Antarctic Octopus Gives New Meaning to 'Blue Blood'
An Antarctic octopus is giving new meaning to the phrase "blue blood," as a new study finds that the creature boasts unique blue pigments in its blood that allow it to survive ice-cold water, making it more resilient to climate change than other species.
You would think that the Antarctic Ocean, which can reach temperatures below freezing, would be inhospitable to any marine life. It can be hard to deliver oxygen to tissues in the cold due to lower oxygen diffusion and increased blood viscosity. However, frigid waters already contain large amounts of dissolved oxygen, and many creatures have learned to adapt to these extreme conditions.
This includes Antarctic fish, which possess blood pigments (e.g. haemoglobin) that reduce the need for active oxygen transport. But researchers wanted to know how others are able to sustain an oxygen supply in the cold - specifically, blue-blooded octopods.
So they collected and analyzed the haemolymph (a fluid equivalent to blood) from the Antarctic octopus, Pareledone charcoti. They also did this for two other octopus species collected from warmer climates: the Southeast Australian Octopus pallidus and the Mediterranean Eledone moschata.
"This is the first study providing clear evidence that the octopods' blue blood pigment, haemocyanin, undergoes functional changes to improve the supply of oxygen to tissue at sub-zero temperatures. This is important because it highlights a very different response compared to Antarctic fish to the cold conditions in the Southern Ocean," lead author Michael Oellermann, from Alfred-Wegener-Institute, Germany, said in a press release.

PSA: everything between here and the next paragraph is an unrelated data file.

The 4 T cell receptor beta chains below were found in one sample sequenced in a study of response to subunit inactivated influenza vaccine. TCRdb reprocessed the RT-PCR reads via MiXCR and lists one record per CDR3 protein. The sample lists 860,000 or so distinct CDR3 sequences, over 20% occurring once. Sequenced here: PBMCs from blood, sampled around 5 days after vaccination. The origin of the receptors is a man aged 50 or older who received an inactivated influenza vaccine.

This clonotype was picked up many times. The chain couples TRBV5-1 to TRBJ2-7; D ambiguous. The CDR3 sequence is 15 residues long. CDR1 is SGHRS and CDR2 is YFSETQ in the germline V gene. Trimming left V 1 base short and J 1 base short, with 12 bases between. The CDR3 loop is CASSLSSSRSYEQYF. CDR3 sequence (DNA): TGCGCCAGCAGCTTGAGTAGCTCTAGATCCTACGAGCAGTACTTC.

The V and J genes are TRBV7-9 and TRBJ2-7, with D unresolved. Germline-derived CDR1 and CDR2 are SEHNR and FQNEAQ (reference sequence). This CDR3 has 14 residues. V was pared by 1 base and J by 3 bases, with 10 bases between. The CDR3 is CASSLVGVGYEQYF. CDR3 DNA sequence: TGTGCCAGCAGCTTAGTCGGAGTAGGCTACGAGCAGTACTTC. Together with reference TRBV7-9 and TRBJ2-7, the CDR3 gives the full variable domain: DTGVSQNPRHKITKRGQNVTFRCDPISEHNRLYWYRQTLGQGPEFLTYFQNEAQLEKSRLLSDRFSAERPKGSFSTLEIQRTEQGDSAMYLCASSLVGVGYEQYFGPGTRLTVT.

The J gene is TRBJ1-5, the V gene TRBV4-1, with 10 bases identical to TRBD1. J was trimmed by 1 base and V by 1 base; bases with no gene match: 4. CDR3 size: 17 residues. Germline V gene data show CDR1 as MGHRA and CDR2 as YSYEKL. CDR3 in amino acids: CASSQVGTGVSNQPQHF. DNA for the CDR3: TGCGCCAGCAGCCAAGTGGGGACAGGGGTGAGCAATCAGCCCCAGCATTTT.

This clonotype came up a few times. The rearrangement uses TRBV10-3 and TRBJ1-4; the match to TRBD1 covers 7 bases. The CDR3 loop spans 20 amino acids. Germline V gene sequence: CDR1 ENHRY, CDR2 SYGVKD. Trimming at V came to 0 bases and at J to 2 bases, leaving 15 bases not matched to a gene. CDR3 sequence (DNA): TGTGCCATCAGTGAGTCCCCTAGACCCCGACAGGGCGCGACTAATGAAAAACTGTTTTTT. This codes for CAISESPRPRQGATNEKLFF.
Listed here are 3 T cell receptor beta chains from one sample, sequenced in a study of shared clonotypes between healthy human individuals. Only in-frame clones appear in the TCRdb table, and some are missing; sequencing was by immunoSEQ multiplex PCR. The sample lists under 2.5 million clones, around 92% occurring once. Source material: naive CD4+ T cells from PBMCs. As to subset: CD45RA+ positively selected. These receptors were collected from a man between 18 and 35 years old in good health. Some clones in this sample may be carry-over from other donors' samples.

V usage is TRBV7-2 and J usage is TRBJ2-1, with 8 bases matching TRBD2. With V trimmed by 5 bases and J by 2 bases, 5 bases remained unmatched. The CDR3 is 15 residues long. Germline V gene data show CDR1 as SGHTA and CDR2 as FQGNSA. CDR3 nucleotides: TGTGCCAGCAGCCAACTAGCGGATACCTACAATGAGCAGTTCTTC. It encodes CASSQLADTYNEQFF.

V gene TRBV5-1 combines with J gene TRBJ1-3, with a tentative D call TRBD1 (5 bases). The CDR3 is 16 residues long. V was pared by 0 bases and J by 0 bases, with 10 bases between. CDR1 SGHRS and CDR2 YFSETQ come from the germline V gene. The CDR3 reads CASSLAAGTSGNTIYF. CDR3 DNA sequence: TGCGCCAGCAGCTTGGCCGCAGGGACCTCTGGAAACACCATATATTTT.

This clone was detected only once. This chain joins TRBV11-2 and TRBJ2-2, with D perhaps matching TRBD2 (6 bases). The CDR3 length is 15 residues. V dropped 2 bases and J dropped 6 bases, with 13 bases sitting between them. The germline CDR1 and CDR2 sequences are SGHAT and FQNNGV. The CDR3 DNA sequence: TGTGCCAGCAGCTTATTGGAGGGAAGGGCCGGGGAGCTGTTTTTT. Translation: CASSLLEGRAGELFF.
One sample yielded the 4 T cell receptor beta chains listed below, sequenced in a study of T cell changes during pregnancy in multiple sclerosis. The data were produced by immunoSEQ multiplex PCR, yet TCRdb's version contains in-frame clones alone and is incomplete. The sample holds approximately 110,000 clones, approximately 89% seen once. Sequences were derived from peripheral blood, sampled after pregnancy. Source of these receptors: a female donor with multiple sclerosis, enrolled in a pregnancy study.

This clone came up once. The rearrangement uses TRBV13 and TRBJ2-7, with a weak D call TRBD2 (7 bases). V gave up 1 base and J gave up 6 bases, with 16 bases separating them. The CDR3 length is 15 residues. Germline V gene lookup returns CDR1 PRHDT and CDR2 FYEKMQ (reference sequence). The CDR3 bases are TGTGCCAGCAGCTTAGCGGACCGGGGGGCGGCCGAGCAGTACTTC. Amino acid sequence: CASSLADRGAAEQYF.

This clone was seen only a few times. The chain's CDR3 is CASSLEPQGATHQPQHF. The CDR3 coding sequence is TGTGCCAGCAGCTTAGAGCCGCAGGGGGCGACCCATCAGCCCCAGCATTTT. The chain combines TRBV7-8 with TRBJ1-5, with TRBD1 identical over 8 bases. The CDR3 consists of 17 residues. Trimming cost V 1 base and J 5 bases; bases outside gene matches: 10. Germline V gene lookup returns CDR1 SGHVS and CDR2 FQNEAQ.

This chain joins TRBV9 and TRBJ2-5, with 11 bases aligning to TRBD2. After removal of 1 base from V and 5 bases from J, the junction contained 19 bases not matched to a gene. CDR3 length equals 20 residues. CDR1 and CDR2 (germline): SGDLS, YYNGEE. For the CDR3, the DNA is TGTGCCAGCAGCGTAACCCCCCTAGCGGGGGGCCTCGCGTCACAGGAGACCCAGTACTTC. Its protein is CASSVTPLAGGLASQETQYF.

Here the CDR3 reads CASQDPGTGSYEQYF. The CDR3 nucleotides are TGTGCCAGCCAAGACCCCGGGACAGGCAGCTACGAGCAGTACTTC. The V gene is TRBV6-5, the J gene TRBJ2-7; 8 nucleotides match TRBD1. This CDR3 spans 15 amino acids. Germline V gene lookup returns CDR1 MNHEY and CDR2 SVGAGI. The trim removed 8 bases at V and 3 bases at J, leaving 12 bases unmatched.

It turns out octopods have three hearts and contractile veins that pump "haemolymph," which is rich in haemocyanin. This blue oxygen transport protein is analogous to haemoglobin in humans and many other vertebrates.
P. charcoti had the highest concentration of haemocyanin in its blood - at least 40 percent more - compared to the other studied species - that's amongst the highest levels reported for any octopod.
The researchers suspect that such high blood pigment concentrations may be compensating for the haemocyanin's poor ability to release oxygen to tissues while in cold environments, and could help to ensure sufficient oxygen supply.
The Antarctic octopus' haemocyanin was also found to shuttle oxygen between gills and tissue far better when temperatures were above freezing (10 C), which may help this particular species combat our warming world.
It could also explain the lifestyle of this animal, which tends to hang out in (relatively) warmer, shallow waters and rock pools.
So hot or cold, this octopus is prepared for anything.
The findings were published in the journal Frontiers in Zoology.
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